Colors of Granada

Spanish colonialists first settled on the northern shore of Lake Nicaragua in 1524. Over the last 500 years, the town of Granada has changed little, with many of the area's early buildings still defining the skyline. Despite catering to a new economy, Chaco-wearing tourists with zip-off cargo pants and Teva bucket hats, some buildings are still made of adobe, and horse drawn carriages still carry food and produce around the rough streets. A few weeks back, I visited Granada not as an early colonialist or missionary but as a sunburned and gluttonous gringo fresh off a week of surfing.

Windows boarded up during the heat of the day.

Lacking apparent rhyme or reason, each house has its own color combination and the sidewalks change like in the Billie Jean music video. As I walked around the streets of Granada, the juxtaposition between humble materials and construction and cheerful colors caught my eye like drunk hippies at a music festival.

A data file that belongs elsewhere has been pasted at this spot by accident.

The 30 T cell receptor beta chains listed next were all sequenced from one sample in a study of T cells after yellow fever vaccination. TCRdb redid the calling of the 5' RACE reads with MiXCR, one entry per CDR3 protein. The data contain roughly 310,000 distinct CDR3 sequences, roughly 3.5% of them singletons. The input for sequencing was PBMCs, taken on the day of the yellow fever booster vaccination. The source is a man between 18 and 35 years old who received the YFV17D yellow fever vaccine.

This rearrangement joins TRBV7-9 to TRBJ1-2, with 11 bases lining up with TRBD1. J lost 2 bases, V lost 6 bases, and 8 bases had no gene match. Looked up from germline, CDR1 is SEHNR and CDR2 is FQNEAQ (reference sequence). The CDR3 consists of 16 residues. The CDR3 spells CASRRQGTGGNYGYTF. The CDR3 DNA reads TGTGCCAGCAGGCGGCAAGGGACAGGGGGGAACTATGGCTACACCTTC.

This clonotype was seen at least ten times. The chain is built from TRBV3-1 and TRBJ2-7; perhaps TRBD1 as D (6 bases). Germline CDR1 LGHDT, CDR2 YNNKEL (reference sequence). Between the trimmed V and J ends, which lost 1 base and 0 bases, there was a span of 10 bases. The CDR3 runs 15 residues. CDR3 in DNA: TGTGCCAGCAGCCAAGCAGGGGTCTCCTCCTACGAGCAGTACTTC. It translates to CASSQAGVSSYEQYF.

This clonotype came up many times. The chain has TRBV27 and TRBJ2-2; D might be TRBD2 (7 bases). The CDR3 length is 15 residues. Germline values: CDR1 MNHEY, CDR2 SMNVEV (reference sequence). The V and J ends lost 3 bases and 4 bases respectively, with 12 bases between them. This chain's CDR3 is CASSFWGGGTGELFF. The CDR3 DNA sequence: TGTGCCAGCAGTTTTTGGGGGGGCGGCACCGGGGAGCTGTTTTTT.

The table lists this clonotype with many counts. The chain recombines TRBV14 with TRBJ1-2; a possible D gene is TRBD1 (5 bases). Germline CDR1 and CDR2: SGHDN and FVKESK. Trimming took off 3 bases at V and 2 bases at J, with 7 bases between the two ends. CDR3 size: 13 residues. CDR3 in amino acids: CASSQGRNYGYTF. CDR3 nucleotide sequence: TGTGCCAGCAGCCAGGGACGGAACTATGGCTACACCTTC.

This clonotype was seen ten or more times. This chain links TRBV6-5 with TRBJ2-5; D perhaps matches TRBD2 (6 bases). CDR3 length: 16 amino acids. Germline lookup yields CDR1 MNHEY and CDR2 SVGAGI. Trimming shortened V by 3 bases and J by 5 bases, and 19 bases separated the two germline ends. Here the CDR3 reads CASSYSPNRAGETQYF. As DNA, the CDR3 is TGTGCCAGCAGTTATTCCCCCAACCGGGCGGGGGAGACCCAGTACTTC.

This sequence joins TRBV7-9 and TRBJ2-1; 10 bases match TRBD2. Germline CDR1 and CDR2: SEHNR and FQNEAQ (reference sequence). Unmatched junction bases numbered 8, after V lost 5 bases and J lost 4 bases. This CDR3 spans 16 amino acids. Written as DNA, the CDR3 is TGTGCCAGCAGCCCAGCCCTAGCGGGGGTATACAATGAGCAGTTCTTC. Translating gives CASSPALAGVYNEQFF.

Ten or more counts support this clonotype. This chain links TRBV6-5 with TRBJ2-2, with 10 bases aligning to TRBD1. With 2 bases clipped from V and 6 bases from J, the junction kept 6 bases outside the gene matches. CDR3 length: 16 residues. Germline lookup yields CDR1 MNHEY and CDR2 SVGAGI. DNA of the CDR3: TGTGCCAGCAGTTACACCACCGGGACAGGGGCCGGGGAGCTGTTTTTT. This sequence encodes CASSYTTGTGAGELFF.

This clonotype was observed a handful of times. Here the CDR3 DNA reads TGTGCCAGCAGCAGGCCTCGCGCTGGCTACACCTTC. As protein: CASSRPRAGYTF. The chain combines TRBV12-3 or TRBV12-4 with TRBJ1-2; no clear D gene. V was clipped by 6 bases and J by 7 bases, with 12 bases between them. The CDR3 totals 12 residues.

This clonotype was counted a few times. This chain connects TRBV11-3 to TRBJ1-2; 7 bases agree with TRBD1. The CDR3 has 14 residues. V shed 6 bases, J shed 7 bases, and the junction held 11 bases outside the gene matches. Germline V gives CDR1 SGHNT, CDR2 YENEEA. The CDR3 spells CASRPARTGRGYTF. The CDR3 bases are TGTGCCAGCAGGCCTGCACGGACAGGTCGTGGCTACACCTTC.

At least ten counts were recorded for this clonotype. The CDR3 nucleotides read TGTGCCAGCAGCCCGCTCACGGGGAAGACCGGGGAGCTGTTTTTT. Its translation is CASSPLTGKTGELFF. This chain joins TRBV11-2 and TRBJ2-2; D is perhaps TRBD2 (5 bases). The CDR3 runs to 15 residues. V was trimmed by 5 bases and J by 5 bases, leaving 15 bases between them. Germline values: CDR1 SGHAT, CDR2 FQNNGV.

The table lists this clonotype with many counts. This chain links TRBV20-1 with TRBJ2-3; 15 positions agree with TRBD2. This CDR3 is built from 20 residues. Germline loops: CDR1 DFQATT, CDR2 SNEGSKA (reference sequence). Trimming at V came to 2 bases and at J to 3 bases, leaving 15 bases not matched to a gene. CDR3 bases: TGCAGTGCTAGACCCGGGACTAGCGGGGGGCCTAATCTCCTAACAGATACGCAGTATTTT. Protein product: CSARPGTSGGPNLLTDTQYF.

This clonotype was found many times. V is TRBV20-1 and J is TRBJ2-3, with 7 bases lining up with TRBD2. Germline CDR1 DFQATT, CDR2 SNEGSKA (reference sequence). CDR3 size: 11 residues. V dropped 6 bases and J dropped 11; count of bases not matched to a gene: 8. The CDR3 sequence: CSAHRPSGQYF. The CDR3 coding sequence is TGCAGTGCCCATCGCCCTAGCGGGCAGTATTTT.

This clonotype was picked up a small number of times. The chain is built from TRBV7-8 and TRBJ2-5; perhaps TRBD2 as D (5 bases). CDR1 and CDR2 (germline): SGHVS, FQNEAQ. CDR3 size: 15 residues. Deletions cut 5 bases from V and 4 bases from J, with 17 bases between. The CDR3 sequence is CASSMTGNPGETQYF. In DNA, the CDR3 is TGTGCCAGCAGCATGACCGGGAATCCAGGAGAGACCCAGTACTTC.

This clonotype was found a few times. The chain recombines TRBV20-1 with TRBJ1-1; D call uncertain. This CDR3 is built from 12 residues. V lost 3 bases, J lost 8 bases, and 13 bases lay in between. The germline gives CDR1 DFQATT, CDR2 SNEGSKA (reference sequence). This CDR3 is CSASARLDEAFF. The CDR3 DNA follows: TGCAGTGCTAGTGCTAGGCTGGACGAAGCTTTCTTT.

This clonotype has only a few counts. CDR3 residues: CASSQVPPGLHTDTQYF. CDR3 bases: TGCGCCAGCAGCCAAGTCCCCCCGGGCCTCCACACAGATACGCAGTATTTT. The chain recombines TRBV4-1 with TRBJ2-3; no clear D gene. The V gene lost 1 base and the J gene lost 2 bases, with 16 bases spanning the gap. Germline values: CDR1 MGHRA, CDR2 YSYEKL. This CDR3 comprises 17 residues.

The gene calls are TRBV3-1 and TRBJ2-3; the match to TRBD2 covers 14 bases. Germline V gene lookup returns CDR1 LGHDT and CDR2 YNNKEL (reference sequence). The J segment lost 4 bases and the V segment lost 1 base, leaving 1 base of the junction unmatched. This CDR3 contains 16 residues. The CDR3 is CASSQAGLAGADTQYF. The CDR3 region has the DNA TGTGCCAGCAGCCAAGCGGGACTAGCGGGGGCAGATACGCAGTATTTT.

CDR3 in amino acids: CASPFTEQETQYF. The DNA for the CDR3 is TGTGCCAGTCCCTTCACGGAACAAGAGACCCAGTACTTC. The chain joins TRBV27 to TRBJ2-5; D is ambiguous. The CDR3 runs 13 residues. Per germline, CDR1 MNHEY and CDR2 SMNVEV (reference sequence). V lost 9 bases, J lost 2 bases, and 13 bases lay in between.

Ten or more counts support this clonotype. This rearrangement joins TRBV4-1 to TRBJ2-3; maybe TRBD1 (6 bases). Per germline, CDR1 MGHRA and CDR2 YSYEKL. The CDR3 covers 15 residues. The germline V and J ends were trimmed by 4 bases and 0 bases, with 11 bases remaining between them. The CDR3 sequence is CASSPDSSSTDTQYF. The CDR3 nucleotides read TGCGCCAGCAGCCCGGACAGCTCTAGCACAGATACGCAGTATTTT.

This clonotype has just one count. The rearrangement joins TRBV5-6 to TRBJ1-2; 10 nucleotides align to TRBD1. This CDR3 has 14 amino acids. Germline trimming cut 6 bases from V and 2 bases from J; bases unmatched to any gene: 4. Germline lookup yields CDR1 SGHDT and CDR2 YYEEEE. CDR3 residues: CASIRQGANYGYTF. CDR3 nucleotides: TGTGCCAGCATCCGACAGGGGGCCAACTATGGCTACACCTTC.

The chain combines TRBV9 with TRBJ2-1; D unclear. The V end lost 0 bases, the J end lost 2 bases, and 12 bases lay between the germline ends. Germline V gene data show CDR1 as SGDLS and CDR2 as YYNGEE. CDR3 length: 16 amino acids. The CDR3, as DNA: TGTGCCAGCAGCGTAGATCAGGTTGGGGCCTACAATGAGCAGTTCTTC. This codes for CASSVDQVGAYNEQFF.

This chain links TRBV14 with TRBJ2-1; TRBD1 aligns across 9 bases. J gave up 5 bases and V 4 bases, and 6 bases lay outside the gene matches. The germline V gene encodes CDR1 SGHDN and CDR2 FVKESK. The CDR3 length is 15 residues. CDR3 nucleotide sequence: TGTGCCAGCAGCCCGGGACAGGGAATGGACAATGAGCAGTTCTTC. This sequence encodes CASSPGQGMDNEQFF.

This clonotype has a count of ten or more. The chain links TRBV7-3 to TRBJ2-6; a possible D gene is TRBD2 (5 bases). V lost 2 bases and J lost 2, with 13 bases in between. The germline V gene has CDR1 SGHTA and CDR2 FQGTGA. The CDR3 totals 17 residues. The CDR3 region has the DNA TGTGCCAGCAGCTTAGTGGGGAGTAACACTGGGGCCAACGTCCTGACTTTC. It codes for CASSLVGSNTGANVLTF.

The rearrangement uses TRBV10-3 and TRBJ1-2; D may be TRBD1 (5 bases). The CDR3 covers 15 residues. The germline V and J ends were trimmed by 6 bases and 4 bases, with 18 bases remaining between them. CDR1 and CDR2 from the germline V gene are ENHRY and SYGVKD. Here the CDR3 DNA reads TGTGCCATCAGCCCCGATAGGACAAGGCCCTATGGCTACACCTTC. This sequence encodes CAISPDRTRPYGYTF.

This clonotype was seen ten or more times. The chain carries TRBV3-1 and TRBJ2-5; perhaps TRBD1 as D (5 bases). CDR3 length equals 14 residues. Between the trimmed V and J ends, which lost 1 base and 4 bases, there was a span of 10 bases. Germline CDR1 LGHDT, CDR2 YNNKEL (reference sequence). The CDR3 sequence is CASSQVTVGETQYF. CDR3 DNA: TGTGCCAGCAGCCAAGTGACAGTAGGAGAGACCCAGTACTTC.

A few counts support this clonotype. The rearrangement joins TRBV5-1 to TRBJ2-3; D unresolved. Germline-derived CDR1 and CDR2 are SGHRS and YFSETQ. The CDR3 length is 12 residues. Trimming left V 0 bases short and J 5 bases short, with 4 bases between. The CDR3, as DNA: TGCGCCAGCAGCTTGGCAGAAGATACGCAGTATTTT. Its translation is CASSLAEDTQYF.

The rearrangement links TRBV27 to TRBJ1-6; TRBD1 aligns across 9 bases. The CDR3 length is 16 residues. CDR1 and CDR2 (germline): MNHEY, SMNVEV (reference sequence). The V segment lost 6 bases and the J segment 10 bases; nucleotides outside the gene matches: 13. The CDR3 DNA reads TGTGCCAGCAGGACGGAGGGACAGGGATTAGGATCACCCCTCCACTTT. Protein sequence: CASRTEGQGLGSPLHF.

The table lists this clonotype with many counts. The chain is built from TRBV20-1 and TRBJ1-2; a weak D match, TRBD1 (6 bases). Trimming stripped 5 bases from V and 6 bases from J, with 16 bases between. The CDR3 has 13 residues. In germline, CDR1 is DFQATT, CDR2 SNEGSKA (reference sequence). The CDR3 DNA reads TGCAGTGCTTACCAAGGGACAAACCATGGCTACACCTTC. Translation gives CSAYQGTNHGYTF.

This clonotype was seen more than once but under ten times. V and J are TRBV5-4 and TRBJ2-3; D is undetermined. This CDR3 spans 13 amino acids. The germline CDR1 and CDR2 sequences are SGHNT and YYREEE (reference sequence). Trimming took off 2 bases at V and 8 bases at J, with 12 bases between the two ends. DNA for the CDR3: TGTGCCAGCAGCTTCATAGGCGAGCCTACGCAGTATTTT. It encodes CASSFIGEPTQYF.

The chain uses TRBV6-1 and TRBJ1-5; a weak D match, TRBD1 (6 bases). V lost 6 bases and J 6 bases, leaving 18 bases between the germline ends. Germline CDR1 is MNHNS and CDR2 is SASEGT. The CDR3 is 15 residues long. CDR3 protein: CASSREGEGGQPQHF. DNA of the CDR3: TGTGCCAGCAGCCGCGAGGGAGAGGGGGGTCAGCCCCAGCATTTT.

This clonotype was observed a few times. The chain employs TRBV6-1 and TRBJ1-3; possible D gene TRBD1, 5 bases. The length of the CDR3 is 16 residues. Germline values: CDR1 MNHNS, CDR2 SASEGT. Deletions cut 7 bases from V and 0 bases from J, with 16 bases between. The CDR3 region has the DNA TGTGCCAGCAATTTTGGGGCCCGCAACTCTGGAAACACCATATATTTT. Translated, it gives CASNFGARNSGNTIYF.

Brick, dirt, adobe, cement, rock, wood, and some turquoise paint.

Sidewalk meeting the wall of a house.

Out of necessity and abiding to no apparent codes, power lines and regulators dotted the walls like a single scar on an old, weathered face, marking each individual homestead.

An old Nicaraguan woman talking with her neighbors.

One eye open.

Hardwood, handmade doors.

Without looking cartoonish or belonging in a soon to be bankrupt suburb of Las Vegas, the vibrant colors made me smile. It looked like a group of mischievous boys had bashed a wall here and there with a sledge hammer and painted a square patch on a white wall just to prove they could. It didn't feel contrived or thought-out because it wasn't, that's why it's beautiful.

Here are some more links,
Granada (Picasa),
Nicaragua (ART),
Doors (ART).